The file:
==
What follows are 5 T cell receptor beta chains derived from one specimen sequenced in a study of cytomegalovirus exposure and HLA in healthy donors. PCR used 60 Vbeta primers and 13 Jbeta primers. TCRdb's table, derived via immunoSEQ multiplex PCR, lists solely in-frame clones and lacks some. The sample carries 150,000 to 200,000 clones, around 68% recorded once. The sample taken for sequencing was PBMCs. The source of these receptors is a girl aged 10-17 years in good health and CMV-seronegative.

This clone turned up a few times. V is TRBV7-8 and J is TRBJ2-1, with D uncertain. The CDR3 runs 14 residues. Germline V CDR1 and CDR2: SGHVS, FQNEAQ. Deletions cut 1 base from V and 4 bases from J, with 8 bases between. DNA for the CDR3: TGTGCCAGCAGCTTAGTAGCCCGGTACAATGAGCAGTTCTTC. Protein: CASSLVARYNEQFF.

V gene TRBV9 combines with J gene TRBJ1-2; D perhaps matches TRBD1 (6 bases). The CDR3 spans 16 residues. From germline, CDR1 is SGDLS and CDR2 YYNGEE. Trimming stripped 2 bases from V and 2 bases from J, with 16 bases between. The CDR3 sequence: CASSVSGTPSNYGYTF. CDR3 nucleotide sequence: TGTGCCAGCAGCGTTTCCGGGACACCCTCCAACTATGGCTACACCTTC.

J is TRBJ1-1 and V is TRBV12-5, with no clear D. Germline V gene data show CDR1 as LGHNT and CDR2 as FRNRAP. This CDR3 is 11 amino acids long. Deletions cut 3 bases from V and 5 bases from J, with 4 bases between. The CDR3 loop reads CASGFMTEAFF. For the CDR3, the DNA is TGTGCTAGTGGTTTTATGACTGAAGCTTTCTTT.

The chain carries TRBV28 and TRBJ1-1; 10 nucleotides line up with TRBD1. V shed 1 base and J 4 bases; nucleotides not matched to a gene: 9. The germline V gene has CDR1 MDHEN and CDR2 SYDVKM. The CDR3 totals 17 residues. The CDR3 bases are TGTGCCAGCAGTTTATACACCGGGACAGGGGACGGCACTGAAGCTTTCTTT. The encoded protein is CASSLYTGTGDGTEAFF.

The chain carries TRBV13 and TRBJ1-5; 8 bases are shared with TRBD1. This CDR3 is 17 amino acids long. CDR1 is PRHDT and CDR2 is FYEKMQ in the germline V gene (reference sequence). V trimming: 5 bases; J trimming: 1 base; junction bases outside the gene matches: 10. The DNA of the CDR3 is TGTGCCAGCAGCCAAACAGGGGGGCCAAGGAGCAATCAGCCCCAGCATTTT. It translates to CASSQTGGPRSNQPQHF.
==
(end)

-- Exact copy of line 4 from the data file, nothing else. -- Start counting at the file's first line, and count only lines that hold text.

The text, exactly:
J is TRBJ1-1 and V is TRBV12-5, with no clear D. Germline V gene data show CDR1 as LGHNT and CDR2 as FRNRAP. This CDR3 is 11 amino acids long. Deletions cut 3 bases from V and 5 bases from J, with 4 bases between. The CDR3 loop reads CASGFMTEAFF. For the CDR3, the DNA is TGTGCTAGTGGTTTTATGACTGAAGCTTTCTTT.